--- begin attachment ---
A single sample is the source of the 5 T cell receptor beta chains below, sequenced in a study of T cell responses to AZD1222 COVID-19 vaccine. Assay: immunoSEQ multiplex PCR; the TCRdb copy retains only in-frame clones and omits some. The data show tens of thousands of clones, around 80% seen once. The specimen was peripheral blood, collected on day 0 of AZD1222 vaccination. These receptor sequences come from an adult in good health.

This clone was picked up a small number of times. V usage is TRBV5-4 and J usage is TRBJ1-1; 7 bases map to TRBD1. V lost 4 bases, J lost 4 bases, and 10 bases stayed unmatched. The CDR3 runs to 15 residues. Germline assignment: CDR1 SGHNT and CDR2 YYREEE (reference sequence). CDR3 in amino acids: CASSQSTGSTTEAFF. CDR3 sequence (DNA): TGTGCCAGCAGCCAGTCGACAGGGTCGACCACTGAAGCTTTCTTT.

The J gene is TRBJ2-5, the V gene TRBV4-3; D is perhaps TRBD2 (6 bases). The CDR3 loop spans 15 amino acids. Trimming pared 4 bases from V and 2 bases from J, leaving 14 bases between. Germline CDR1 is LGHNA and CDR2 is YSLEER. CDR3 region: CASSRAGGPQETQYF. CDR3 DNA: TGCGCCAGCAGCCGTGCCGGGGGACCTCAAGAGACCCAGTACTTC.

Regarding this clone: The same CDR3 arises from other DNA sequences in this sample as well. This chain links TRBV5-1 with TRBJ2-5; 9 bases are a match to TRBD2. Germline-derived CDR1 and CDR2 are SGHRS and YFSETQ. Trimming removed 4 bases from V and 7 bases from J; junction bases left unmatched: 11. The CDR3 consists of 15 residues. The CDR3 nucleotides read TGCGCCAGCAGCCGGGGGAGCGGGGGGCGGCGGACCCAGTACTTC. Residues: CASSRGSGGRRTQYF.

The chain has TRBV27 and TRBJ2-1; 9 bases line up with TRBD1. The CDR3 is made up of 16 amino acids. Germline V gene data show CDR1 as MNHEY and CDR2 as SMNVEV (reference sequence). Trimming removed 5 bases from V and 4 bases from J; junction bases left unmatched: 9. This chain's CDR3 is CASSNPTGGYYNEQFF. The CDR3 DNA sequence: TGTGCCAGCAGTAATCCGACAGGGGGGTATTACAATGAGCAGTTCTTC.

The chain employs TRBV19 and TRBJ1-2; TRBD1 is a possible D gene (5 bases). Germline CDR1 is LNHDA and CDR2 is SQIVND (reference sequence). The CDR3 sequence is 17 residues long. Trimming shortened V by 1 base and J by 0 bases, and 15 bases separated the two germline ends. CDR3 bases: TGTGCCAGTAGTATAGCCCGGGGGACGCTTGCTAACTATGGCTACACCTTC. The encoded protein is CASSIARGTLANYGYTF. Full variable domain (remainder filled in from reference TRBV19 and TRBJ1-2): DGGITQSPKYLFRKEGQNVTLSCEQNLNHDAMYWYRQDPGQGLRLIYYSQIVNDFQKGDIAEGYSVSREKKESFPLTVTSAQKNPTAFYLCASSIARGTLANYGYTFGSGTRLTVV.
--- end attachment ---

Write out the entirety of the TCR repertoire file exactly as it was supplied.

A single sample is the source of the 5 T cell receptor beta chains below, sequenced in a study of T cell responses to AZD1222 COVID-19 vaccine. Assay: immunoSEQ multiplex PCR; the TCRdb copy retains only in-frame clones and omits some. The data show tens of thousands of clones, around 80% seen once. The specimen was peripheral blood, collected on day 0 of AZD1222 vaccination. These receptor sequences come from an adult in good health.

This clone was picked up a small number of times. V usage is TRBV5-4 and J usage is TRBJ1-1; 7 bases map to TRBD1. V lost 4 bases, J lost 4 bases, and 10 bases stayed unmatched. The CDR3 runs to 15 residues. Germline assignment: CDR1 SGHNT and CDR2 YYREEE (reference sequence). CDR3 in amino acids: CASSQSTGSTTEAFF. CDR3 sequence (DNA): TGTGCCAGCAGCCAGTCGACAGGGTCGACCACTGAAGCTTTCTTT.

The J gene is TRBJ2-5, the V gene TRBV4-3; D is perhaps TRBD2 (6 bases). The CDR3 loop spans 15 amino acids. Trimming pared 4 bases from V and 2 bases from J, leaving 14 bases between. Germline CDR1 is LGHNA and CDR2 is YSLEER. CDR3 region: CASSRAGGPQETQYF. CDR3 DNA: TGCGCCAGCAGCCGTGCCGGGGGACCTCAAGAGACCCAGTACTTC.

Regarding this clone: The same CDR3 arises from other DNA sequences in this sample as well. This chain links TRBV5-1 with TRBJ2-5; 9 bases are a match to TRBD2. Germline-derived CDR1 and CDR2 are SGHRS and YFSETQ. Trimming removed 4 bases from V and 7 bases from J; junction bases left unmatched: 11. The CDR3 consists of 15 residues. The CDR3 nucleotides read TGCGCCAGCAGCCGGGGGAGCGGGGGGCGGCGGACCCAGTACTTC. Residues: CASSRGSGGRRTQYF.

The chain has TRBV27 and TRBJ2-1; 9 bases line up with TRBD1. The CDR3 is made up of 16 amino acids. Germline V gene data show CDR1 as MNHEY and CDR2 as SMNVEV (reference sequence). Trimming removed 5 bases from V and 4 bases from J; junction bases left unmatched: 9. This chain's CDR3 is CASSNPTGGYYNEQFF. The CDR3 DNA sequence: TGTGCCAGCAGTAATCCGACAGGGGGGTATTACAATGAGCAGTTCTTC.

The chain employs TRBV19 and TRBJ1-2; TRBD1 is a possible D gene (5 bases). Germline CDR1 is LNHDA and CDR2 is SQIVND (reference sequence). The CDR3 sequence is 17 residues long. Trimming shortened V by 1 base and J by 0 bases, and 15 bases separated the two germline ends. CDR3 bases: TGTGCCAGTAGTATAGCCCGGGGGACGCTTGCTAACTATGGCTACACCTTC. The encoded protein is CASSIARGTLANYGYTF. Full variable domain (remainder filled in from reference TRBV19 and TRBJ1-2): DGGITQSPKYLFRKEGQNVTLSCEQNLNHDAMYWYRQDPGQGLRLIYYSQIVNDFQKGDIAEGYSVSREKKESFPLTVTSAQKNPTAFYLCASSIARGTLANYGYTFGSGTRLTVV.